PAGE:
Augusta country band Shiloh welcomes the opportunity offered in its annual stand at the Augusta Futurity dance.
It gets the group off the road again.
In recent years, the band has gained popularity as a regional act, traveling from gig to gig across the Southeast. Hometown appearances have become something of a rarity, with the Futurity and the annual Day in the Country concert the only real opportunities Augusta fans have to see the group perform.
"We don't play in Augusta much, and it is always fun to play in your hometown," said Shiloh's steel-guitar player, L.M. English. "So we do look forward to this gig. We've played every Futurity but one. We were playing this before we were Shiloh."
Longtime fans of the band may be surprised to see the musicians who take the Futurity stage on Wednesday at the Julian Smith Casino, 2200 Broad St. While many of the core musicians have remained constant for many years, the band recently took on bass player Clint Watts and singer April Amick of Columbia.
"This is the first year we've had a female vocalist, and we are very excited about it," Mr. English said. "It really opens a lot of doors for us, in terms of what we can do musically."
Ms. Amick, who spent the past several years performing in Nashville, Tenn., said that her first priority when moving was to find a band to play with. When she found that Shiloh was interested in expanding, she didn't hesitate.
"It was important to me that I do something fun with talented musicians," she said. "That's what I was used to in Nashville, and I was more than willing to jump in."
Now in its 10th year, Shiloh is still a band intent on evolving and changing. Brian Hancock, the lead guitar player, said the nature of modern country music requires the band to remain flexible.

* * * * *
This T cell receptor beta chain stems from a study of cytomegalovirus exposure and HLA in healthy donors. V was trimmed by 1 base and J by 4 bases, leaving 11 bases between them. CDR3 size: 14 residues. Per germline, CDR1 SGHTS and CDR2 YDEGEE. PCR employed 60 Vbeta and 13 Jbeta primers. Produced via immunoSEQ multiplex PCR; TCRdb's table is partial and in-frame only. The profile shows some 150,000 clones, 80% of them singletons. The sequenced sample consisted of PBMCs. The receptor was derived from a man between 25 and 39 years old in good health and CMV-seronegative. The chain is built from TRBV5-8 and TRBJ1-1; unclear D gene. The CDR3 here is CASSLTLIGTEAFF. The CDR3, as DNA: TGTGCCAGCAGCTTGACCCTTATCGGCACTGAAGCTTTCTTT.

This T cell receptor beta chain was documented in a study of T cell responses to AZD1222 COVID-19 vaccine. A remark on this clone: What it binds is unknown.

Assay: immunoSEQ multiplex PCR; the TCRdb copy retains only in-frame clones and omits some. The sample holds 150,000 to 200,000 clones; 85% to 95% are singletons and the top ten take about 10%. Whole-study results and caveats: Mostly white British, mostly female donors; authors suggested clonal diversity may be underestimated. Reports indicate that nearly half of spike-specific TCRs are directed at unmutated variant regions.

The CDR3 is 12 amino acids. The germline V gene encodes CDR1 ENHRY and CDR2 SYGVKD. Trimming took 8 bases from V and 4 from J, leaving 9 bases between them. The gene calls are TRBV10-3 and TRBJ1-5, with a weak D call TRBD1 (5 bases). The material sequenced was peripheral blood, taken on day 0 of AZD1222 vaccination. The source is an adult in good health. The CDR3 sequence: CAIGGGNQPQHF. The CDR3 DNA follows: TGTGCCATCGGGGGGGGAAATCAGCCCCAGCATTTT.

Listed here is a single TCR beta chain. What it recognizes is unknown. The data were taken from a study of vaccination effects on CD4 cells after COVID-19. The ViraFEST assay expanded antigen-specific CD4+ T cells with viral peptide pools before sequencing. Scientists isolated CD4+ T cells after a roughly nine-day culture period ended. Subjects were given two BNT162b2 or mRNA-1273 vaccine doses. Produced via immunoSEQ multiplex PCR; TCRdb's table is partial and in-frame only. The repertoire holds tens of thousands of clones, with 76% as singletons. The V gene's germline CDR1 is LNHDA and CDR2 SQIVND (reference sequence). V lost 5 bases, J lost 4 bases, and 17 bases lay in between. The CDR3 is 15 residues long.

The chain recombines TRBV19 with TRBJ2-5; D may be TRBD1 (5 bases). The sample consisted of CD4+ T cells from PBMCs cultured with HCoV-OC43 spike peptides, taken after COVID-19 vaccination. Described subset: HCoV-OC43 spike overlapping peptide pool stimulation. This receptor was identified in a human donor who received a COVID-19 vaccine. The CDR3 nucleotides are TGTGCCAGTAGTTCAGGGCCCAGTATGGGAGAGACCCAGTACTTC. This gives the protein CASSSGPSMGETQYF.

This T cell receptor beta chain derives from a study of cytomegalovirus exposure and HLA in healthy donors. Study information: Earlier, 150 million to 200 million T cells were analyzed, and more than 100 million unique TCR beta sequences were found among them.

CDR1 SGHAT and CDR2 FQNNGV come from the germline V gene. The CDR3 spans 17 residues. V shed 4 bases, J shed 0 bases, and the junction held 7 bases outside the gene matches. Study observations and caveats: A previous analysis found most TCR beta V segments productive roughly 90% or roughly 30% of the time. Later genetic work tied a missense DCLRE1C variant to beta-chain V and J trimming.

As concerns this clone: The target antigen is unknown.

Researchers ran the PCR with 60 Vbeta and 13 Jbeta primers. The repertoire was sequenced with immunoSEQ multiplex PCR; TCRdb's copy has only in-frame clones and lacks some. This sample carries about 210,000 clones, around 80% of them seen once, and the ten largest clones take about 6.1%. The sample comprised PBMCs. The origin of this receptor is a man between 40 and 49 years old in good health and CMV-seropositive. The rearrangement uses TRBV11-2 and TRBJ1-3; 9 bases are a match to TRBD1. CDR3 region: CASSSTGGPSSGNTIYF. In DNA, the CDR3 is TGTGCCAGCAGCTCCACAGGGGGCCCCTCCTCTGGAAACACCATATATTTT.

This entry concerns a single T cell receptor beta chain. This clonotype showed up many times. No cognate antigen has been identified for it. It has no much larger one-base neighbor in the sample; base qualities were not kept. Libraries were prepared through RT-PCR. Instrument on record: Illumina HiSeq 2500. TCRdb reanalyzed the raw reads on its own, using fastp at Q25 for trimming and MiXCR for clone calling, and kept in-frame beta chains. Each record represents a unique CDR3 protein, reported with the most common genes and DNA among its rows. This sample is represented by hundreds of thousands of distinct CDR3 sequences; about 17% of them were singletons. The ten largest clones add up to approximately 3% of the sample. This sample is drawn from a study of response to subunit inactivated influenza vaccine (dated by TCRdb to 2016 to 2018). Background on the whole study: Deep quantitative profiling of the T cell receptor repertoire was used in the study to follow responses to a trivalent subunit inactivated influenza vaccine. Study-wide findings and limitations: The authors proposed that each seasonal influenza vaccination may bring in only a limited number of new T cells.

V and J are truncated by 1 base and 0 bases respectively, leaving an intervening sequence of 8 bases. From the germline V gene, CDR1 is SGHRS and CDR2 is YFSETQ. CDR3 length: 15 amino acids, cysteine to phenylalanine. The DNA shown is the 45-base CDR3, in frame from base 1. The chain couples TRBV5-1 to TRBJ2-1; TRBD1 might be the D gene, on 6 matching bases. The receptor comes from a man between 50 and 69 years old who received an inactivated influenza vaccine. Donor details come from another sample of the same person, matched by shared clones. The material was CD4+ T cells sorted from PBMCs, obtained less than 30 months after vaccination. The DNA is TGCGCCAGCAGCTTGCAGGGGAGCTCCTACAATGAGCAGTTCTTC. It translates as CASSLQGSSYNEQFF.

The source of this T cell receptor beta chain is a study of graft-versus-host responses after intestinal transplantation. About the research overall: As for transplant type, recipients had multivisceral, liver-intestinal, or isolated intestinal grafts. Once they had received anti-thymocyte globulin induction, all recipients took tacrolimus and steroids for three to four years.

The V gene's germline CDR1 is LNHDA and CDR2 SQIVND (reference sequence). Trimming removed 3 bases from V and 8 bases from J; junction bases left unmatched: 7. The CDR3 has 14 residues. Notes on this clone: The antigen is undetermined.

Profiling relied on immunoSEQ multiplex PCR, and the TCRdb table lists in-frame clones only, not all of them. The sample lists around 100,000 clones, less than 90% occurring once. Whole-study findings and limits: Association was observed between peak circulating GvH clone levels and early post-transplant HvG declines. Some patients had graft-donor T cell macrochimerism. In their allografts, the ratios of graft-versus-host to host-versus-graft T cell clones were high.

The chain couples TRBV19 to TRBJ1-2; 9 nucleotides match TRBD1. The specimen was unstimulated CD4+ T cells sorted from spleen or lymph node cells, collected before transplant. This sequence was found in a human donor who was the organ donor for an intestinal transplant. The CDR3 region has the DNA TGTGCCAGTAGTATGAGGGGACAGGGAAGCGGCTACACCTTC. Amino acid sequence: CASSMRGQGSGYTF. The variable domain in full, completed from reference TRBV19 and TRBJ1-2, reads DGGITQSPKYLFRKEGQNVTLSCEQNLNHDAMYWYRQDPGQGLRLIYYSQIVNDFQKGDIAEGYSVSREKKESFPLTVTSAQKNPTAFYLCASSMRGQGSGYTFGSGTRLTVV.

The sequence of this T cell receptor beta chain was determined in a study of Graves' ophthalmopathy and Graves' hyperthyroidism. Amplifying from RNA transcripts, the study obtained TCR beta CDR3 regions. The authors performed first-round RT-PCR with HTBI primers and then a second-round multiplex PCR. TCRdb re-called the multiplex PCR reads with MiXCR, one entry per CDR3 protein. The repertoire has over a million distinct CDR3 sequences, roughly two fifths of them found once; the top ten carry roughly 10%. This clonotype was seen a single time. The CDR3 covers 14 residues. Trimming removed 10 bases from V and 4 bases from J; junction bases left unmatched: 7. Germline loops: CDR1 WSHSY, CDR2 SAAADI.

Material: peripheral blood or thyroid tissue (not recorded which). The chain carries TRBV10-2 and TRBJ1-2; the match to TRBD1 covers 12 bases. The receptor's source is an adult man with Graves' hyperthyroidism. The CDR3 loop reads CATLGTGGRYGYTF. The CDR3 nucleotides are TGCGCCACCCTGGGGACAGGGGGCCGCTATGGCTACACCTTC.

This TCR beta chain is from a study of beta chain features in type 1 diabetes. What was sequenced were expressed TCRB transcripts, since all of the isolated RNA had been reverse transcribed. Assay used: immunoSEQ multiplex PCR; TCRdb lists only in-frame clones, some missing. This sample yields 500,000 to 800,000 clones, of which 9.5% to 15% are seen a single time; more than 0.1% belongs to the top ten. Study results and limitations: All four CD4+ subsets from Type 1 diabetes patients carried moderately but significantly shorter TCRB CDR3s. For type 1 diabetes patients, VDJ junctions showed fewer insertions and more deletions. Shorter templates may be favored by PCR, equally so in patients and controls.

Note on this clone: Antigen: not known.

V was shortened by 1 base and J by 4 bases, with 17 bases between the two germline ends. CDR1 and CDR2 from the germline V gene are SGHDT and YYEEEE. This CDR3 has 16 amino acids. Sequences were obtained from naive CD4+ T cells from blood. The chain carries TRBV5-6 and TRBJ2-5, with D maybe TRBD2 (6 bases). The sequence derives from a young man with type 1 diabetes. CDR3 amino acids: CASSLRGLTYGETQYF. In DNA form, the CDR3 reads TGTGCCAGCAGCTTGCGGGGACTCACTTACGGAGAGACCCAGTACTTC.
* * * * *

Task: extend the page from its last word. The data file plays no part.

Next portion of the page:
"When I talk about country with other musicians, a lot of them think of those Ray Price eight-tracks their dads had," he said. "It's not even close to that anymore. This music has become much more complex."
In band years, a decade together is an eternity. Shiloh members credit the band's longevity to their ability to survive one another's quirks on and off the stage.
"I think we can sum it up with one word - chemistry," said Scott Terry, who plays fiddle, acoustic guitar and harmonica. "When you play on the road, you have to find people to play with that you can get along with onstage, and also that you can live with for two or three days at a time."
Mr. English said the band puts up with the bad food, bad weather and bad conditions that are regular hazards of the road because the road offers them the opportunity to do what they love.
"This is something that, if you didn't enjoy doing it, you would stay at home," he said. "But I'd still rather play than eat."
WHAT: The Futurity Dance, with Shiloh
WHEN: 8 p.m. Wednesday
WHERE: The Julian Smith Casino, 2200 Broad St.
ADMISSION: $5 in advance, $10 at the door. Advance tickets available at The Augusta Chronicle cashier's office and the Futurity booth at the Augusta-Richmond County Civic Center.
Lake Olmstead Stadium on Milledge Road will be home to boots and hats instead of baseballs and caps Sunday for the Augusta Futurity's annual parade. The wagon train pulls out of the ballpark at 2 p.m., making its way down Broad Street to the Augusta-Richmond County Civic Center. As in years past, the only requirement for participation in the parade is no engines.
Reach Steven Uhles at (706) 823-3626 or email@example.com